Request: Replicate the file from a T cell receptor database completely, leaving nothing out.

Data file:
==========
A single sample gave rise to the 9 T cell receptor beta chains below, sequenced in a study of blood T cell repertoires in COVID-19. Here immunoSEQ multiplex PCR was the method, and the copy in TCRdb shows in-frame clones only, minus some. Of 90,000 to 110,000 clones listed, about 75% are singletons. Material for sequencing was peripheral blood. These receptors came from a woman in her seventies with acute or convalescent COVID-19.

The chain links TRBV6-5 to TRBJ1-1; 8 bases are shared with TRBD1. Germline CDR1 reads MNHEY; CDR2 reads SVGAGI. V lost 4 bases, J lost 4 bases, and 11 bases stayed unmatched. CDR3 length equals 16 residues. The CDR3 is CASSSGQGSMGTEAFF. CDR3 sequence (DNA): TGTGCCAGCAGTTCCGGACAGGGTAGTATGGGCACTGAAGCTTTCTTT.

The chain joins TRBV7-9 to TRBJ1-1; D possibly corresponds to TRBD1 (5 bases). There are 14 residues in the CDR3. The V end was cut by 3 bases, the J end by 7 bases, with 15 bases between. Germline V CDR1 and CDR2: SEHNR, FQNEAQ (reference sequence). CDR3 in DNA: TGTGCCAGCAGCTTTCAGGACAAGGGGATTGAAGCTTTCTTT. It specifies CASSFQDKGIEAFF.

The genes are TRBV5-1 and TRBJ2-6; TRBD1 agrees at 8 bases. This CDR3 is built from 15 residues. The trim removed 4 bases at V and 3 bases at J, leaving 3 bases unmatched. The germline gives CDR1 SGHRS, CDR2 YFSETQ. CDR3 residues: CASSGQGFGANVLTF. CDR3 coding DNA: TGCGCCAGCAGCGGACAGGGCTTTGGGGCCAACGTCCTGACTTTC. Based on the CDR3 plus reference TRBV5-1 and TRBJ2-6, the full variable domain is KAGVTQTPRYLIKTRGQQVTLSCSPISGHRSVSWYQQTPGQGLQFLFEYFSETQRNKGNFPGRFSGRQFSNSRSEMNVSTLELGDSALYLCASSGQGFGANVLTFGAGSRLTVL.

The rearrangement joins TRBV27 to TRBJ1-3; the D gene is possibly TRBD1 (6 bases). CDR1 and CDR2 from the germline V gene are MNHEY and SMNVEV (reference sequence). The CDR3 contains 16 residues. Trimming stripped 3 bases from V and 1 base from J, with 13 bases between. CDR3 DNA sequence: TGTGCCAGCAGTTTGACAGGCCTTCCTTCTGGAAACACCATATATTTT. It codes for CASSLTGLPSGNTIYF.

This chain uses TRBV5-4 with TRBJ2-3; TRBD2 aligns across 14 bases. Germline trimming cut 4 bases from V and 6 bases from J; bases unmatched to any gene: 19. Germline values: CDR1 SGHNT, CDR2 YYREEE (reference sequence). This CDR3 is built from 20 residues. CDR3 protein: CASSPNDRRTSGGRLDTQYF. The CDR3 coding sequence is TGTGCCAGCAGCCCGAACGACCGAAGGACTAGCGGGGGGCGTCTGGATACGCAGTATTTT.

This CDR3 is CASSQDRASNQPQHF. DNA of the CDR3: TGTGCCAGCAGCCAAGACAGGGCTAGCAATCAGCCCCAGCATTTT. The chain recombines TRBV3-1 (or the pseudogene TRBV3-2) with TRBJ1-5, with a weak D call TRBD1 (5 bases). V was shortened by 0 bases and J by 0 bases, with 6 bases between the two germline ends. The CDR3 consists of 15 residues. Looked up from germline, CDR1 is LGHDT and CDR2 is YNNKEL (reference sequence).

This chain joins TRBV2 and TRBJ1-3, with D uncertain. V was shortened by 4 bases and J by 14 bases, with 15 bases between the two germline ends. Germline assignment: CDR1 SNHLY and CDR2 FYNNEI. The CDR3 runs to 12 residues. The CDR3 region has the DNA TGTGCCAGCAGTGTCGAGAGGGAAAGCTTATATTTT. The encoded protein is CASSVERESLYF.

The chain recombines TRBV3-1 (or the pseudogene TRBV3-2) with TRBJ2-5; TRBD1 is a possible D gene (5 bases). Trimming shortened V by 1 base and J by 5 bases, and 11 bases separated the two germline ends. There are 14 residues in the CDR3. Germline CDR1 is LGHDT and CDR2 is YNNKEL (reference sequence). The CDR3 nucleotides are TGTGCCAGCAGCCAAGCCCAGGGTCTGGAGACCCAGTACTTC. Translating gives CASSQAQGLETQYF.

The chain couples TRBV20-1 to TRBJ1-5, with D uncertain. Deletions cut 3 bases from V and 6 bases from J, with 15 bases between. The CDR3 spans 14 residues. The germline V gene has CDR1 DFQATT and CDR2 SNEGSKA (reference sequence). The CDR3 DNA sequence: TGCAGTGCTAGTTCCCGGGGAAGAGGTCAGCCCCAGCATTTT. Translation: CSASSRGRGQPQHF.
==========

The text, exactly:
A single sample gave rise to the 9 T cell receptor beta chains below, sequenced in a study of blood T cell repertoires in COVID-19. Here immunoSEQ multiplex PCR was the method, and the copy in TCRdb shows in-frame clones only, minus some. Of 90,000 to 110,000 clones listed, about 75% are singletons. Material for sequencing was peripheral blood. These receptors came from a woman in her seventies with acute or convalescent COVID-19.

The chain links TRBV6-5 to TRBJ1-1; 8 bases are shared with TRBD1. Germline CDR1 reads MNHEY; CDR2 reads SVGAGI. V lost 4 bases, J lost 4 bases, and 11 bases stayed unmatched. CDR3 length equals 16 residues. The CDR3 is CASSSGQGSMGTEAFF. CDR3 sequence (DNA): TGTGCCAGCAGTTCCGGACAGGGTAGTATGGGCACTGAAGCTTTCTTT.

The chain joins TRBV7-9 to TRBJ1-1; D possibly corresponds to TRBD1 (5 bases). There are 14 residues in the CDR3. The V end was cut by 3 bases, the J end by 7 bases, with 15 bases between. Germline V CDR1 and CDR2: SEHNR, FQNEAQ (reference sequence). CDR3 in DNA: TGTGCCAGCAGCTTTCAGGACAAGGGGATTGAAGCTTTCTTT. It specifies CASSFQDKGIEAFF.

The genes are TRBV5-1 and TRBJ2-6; TRBD1 agrees at 8 bases. This CDR3 is built from 15 residues. The trim removed 4 bases at V and 3 bases at J, leaving 3 bases unmatched. The germline gives CDR1 SGHRS, CDR2 YFSETQ. CDR3 residues: CASSGQGFGANVLTF. CDR3 coding DNA: TGCGCCAGCAGCGGACAGGGCTTTGGGGCCAACGTCCTGACTTTC. Based on the CDR3 plus reference TRBV5-1 and TRBJ2-6, the full variable domain is KAGVTQTPRYLIKTRGQQVTLSCSPISGHRSVSWYQQTPGQGLQFLFEYFSETQRNKGNFPGRFSGRQFSNSRSEMNVSTLELGDSALYLCASSGQGFGANVLTFGAGSRLTVL.

The rearrangement joins TRBV27 to TRBJ1-3; the D gene is possibly TRBD1 (6 bases). CDR1 and CDR2 from the germline V gene are MNHEY and SMNVEV (reference sequence). The CDR3 contains 16 residues. Trimming stripped 3 bases from V and 1 base from J, with 13 bases between. CDR3 DNA sequence: TGTGCCAGCAGTTTGACAGGCCTTCCTTCTGGAAACACCATATATTTT. It codes for CASSLTGLPSGNTIYF.

This chain uses TRBV5-4 with TRBJ2-3; TRBD2 aligns across 14 bases. Germline trimming cut 4 bases from V and 6 bases from J; bases unmatched to any gene: 19. Germline values: CDR1 SGHNT, CDR2 YYREEE (reference sequence). This CDR3 is built from 20 residues. CDR3 protein: CASSPNDRRTSGGRLDTQYF. The CDR3 coding sequence is TGTGCCAGCAGCCCGAACGACCGAAGGACTAGCGGGGGGCGTCTGGATACGCAGTATTTT.

This CDR3 is CASSQDRASNQPQHF. DNA of the CDR3: TGTGCCAGCAGCCAAGACAGGGCTAGCAATCAGCCCCAGCATTTT. The chain recombines TRBV3-1 (or the pseudogene TRBV3-2) with TRBJ1-5, with a weak D call TRBD1 (5 bases). V was shortened by 0 bases and J by 0 bases, with 6 bases between the two germline ends. The CDR3 consists of 15 residues. Looked up from germline, CDR1 is LGHDT and CDR2 is YNNKEL (reference sequence).

This chain joins TRBV2 and TRBJ1-3, with D uncertain. V was shortened by 4 bases and J by 14 bases, with 15 bases between the two germline ends. Germline assignment: CDR1 SNHLY and CDR2 FYNNEI. The CDR3 runs to 12 residues. The CDR3 region has the DNA TGTGCCAGCAGTGTCGAGAGGGAAAGCTTATATTTT. The encoded protein is CASSVERESLYF.

The chain recombines TRBV3-1 (or the pseudogene TRBV3-2) with TRBJ2-5; TRBD1 is a possible D gene (5 bases). Trimming shortened V by 1 base and J by 5 bases, and 11 bases separated the two germline ends. There are 14 residues in the CDR3. Germline CDR1 is LGHDT and CDR2 is YNNKEL (reference sequence). The CDR3 nucleotides are TGTGCCAGCAGCCAAGCCCAGGGTCTGGAGACCCAGTACTTC. Translating gives CASSQAQGLETQYF.

The chain couples TRBV20-1 to TRBJ1-5, with D uncertain. Deletions cut 3 bases from V and 6 bases from J, with 15 bases between. The CDR3 spans 14 residues. The germline V gene has CDR1 DFQATT and CDR2 SNEGSKA (reference sequence). The CDR3 DNA sequence: TGCAGTGCTAGTTCCCGGGGAAGAGGTCAGCCCCAGCATTTT. Translation: CSASSRGRGQPQHF.